“I had written a little poetry through the years, which I kept in the closet,” Easley said. “And I did a couple of short stories.”

Well, yes, he did. Easley got interested in “flash fiction,” a project of editor Otto Penzler, who solicited murder mystery stories no longer than 1,000 words that he selected and put into an anthology called Kwik Krimes, including work by as many as 80 authors. Easley had a couple of stories selected, including one called The Promise, in which a sleuth of a girl figures out how to capture her grandfather’s murderer.

“That helped me along,” he said. “Then I submitted a story to a national contest sponsored by Willamette Writers, and I got second place.”

After that came four full-length novels.

“The first was awful, the second pretty good, and the third better. By the fourth one, I knew this was a skill level l could attain,” Easley said.

He had submitted each of the first three to the Poisoned Pen Press in Arizona, “and they kept saying, ‘These are good, keep on writing,’ ” Easley said. “I guess you’d say it was sort of a friendly rejection.”

But when he sent in No. 4, titled Matters of Doubt, “I never heard back from them,” he said. “I mentioned it to my wife, and she said, ‘Send them an email and ask about it.’ So I did, and they said they must have misplaced it, and would I send it again. I did, and in five weeks I had a contract for that book and two future ones.”

Matters of Doubt came out in 2013, followed by Dead Float (2014), Never Look Down (2015), Not Dead Enough (2016), Blood For Wine (2017), Moving Targets (2018), No Way to Die (2019), and this year’s, titled No Witness, to be released on Aug. 17, 2021.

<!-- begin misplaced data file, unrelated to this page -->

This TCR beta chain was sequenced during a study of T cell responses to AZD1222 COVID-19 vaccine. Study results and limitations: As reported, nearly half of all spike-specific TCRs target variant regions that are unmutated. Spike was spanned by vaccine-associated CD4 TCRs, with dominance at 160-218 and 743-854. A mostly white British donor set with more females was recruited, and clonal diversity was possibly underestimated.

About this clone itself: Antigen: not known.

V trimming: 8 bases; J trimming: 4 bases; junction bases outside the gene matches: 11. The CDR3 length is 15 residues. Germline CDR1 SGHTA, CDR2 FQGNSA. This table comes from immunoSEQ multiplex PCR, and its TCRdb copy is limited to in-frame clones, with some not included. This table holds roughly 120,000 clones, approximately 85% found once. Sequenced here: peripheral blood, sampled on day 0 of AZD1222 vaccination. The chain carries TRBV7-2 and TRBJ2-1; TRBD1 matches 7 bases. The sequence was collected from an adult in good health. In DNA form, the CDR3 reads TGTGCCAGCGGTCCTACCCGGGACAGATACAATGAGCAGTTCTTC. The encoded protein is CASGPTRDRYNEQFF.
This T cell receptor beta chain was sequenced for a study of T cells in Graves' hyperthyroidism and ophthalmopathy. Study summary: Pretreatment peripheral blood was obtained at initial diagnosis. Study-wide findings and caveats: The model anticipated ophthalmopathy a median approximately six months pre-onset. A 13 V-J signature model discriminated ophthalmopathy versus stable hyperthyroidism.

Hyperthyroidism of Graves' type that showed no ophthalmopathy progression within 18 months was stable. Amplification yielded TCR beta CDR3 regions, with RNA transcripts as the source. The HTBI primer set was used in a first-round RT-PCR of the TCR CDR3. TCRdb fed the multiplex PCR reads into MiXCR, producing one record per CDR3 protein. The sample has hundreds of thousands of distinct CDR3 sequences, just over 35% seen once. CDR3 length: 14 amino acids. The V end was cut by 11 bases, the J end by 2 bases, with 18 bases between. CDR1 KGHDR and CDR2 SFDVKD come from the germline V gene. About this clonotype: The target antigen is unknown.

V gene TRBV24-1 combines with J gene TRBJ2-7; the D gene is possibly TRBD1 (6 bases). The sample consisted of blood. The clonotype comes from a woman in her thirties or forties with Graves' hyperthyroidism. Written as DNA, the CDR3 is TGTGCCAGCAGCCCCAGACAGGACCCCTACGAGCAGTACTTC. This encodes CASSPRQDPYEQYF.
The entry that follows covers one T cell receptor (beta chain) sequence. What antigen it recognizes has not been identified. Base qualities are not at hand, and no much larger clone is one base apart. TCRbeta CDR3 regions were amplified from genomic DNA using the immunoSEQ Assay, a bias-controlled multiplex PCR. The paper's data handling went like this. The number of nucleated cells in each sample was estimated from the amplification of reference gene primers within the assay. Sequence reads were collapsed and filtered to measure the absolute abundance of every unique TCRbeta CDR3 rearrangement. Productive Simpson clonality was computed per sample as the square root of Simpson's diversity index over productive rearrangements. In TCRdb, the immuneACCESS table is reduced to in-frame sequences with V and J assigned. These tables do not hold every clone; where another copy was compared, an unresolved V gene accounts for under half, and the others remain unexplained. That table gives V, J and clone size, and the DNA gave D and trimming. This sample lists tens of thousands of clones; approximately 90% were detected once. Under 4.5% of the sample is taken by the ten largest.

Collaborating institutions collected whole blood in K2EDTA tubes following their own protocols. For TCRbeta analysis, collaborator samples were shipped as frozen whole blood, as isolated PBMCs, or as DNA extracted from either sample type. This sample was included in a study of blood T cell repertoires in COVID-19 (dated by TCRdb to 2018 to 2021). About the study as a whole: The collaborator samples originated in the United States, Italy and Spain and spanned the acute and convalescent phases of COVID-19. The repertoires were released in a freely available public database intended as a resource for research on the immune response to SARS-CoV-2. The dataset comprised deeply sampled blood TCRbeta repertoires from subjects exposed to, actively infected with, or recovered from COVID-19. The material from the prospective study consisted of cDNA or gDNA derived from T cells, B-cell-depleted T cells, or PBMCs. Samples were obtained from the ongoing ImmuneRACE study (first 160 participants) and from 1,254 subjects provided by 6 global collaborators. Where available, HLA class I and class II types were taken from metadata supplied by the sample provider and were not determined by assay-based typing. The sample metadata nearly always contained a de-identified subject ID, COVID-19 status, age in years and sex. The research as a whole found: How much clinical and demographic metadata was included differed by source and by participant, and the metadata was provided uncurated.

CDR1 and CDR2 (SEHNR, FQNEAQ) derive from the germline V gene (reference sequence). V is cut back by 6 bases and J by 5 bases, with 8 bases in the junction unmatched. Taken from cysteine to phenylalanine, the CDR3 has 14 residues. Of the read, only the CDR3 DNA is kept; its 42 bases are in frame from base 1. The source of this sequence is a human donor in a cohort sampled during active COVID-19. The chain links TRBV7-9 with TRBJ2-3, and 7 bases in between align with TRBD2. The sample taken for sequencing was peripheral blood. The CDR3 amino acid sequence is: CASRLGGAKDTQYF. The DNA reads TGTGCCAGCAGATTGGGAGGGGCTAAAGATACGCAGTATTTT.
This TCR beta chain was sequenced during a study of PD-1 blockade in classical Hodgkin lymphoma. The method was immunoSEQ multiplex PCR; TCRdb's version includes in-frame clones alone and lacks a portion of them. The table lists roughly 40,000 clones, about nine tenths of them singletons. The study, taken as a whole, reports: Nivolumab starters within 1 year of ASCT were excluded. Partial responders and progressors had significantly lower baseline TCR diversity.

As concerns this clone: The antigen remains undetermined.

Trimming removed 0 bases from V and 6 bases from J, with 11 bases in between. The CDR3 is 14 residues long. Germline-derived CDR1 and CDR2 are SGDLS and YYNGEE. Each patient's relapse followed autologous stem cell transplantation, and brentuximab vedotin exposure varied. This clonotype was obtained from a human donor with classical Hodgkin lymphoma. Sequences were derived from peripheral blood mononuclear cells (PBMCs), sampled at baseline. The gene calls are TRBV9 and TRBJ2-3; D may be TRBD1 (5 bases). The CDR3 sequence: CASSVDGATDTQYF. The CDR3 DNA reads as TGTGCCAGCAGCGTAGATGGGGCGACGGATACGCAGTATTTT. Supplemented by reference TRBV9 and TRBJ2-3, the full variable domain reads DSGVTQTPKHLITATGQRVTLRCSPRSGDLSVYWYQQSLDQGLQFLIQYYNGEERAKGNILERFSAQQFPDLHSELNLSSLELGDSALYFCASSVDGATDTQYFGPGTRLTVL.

Now Easley’s already 230 pages into No. 9, and expects to have a draft done in a few weeks. The hardest part of a book is the middle, “because that’s when everything has to start coming together so there are no loose ends, and everything is resolved.”

It also was hard to write during the pandemic, he acknowledged. “I felt so distracted, even though I had lots of time to work on No Witness, and I did finish it in 2019,” he said. But during that same time Poisoned Pen Press was purchased by Sourcebooks, which did a review of all the authors on the Poisoned Pen roster and cut some. Easley was one of those retained, but the winnowing process pushed some publication dates into 2021.

Most of his books run about 95,000 words. “They always seem to fall between 92,000 and 100,000 no matter what,” Easley said. “I seem to have developed a sense of pace that seems to work for me and the story construction so that I know when it needs some action and when I need to bring the characters along.”

He has no hard-and-fast rules, except that “I need to kill someone off in about the first 50 pages to make the story work.”